Box Elder County

Officials said a man living in Beaver County was hospitalized when he died of COVID-19.

The man was the 51th COVID-19 death in the county. There have been 96 deaths in the area covered by the Bear River Health Department, which also covers Cache and Rich counties. Rich County has had no COVID-19 deaths.

Salt Lake County

The woman was a resident of Salt Lake County and was hospitalized at the time of her death.

There have been 841 deaths in the state’s most populated county. With 35 percent of the population, the county had 38.5 percent of the state’s deaths.

National/Worldwide Numbers

There have been over 32 million confirmed cases of coronavirus in the United States. Nearly 572,000 Americans have died of the disease, according to numbers compiled by the Coronavirus Resource Center at John Hopkins University.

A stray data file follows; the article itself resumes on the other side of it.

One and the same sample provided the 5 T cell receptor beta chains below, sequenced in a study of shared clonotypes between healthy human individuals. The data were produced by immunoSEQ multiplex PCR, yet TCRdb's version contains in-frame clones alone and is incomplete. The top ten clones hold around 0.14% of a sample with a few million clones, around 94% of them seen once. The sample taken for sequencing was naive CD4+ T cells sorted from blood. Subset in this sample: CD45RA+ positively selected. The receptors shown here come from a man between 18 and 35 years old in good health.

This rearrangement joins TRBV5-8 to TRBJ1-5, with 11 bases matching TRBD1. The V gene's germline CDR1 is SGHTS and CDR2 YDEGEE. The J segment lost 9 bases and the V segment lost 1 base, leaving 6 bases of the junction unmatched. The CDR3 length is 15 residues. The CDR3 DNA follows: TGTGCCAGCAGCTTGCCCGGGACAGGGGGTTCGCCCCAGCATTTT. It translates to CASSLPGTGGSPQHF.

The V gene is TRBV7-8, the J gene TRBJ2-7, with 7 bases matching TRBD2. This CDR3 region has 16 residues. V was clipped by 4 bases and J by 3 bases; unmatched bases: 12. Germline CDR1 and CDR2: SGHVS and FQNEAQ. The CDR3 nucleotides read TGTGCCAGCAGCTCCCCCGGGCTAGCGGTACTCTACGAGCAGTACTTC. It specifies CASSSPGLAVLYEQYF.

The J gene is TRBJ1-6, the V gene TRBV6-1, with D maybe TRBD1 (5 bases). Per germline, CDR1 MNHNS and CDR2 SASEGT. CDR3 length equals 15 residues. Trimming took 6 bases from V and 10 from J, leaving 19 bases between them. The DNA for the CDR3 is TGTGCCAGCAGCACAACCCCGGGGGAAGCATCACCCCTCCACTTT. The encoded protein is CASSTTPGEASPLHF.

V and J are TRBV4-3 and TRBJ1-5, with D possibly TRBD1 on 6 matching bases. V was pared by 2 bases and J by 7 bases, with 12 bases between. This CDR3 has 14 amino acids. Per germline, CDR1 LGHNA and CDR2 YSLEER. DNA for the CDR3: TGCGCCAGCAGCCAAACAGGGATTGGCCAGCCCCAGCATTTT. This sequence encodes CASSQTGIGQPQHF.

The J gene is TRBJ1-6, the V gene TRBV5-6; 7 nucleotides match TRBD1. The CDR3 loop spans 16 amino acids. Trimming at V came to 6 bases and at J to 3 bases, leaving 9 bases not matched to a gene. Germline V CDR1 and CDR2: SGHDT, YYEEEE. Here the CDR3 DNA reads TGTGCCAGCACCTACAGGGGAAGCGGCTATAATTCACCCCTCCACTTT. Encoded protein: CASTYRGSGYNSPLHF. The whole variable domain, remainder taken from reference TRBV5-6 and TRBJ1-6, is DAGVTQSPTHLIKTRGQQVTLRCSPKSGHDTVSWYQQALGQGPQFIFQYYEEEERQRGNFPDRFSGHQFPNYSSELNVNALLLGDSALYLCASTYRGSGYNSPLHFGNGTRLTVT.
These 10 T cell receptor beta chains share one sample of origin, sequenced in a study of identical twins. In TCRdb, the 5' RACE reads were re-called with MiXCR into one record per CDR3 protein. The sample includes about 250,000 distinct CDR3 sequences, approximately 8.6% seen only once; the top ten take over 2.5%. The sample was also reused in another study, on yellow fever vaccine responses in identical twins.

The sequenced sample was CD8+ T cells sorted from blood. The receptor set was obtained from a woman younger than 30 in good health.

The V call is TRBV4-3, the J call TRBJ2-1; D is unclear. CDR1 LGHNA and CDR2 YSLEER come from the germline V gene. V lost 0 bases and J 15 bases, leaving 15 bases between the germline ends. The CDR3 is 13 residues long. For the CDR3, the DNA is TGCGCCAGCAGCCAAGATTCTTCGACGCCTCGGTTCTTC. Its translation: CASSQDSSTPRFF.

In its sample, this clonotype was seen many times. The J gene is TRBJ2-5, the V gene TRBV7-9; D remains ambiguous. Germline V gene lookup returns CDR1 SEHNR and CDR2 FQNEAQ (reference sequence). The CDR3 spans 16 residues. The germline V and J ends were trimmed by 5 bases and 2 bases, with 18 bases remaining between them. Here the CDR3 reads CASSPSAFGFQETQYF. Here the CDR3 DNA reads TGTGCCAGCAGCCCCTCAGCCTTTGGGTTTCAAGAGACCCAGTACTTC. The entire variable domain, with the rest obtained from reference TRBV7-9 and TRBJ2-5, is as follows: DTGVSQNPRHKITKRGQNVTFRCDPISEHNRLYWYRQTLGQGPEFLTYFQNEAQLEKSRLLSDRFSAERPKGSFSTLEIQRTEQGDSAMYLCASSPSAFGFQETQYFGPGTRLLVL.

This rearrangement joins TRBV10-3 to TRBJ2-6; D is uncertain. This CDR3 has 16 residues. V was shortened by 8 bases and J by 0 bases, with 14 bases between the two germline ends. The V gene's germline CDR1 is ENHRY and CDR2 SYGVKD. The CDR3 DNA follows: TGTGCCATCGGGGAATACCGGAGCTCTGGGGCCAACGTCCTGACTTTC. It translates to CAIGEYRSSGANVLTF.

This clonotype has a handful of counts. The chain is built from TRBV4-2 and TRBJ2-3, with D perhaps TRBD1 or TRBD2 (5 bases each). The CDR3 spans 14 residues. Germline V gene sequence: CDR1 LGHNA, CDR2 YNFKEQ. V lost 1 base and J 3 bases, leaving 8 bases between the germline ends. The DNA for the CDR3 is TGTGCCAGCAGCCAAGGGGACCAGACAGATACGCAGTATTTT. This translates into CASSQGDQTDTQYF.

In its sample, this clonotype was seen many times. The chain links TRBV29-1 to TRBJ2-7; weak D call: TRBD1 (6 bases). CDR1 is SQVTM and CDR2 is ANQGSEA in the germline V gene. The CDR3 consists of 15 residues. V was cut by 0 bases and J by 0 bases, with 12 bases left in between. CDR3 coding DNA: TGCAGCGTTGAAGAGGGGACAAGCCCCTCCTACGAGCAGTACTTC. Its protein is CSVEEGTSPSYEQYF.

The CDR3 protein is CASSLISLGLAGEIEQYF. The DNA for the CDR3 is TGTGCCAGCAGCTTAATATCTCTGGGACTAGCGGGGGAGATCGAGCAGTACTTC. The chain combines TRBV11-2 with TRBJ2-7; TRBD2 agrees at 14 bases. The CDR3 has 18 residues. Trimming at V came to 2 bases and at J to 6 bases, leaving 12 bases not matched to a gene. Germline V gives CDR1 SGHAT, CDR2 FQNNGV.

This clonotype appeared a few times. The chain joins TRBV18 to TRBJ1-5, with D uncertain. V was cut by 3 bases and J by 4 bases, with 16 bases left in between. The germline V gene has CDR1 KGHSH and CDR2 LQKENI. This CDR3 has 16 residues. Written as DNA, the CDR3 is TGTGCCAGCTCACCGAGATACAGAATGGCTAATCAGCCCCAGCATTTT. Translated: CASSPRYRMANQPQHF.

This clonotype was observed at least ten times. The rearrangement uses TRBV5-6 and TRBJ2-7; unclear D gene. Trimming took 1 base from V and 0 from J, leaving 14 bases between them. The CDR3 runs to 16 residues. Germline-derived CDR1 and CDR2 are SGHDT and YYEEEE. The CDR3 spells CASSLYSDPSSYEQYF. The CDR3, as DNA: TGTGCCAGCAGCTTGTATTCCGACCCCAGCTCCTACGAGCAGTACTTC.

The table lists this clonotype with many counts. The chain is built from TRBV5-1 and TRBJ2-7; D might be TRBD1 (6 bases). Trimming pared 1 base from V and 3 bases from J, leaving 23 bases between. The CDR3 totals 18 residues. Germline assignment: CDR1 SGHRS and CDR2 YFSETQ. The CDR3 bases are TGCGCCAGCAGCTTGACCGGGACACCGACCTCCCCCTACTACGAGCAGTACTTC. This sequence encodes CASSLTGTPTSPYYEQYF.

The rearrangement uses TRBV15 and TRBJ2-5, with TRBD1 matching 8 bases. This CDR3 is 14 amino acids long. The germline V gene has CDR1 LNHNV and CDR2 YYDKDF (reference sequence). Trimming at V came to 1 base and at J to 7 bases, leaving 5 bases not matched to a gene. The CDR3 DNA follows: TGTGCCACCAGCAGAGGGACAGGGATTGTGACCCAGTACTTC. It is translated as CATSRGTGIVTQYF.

Nearly 53,400 new cases have been reported in the last day in the U.S.

Across the globe there have been over 146.6 million cases and 2,930,127 deaths – over 172,000 in the last week, which was more than double the previous week.

With just 4 percent of the worldwide population, the United States has accounted for 21.9 percent of the global cases and 18.4 percent of the deaths since the pandemic began.

With one percent of the US population, Utah has accounted for about 0.38 percent of the country’s deaths, meaning the state has fared better than the national average for mortality rates.

The first US case was confirmed on January 21, 2020. The number of new cases in the nation has skyrocketed in November, with a spike significantly higher than any other country.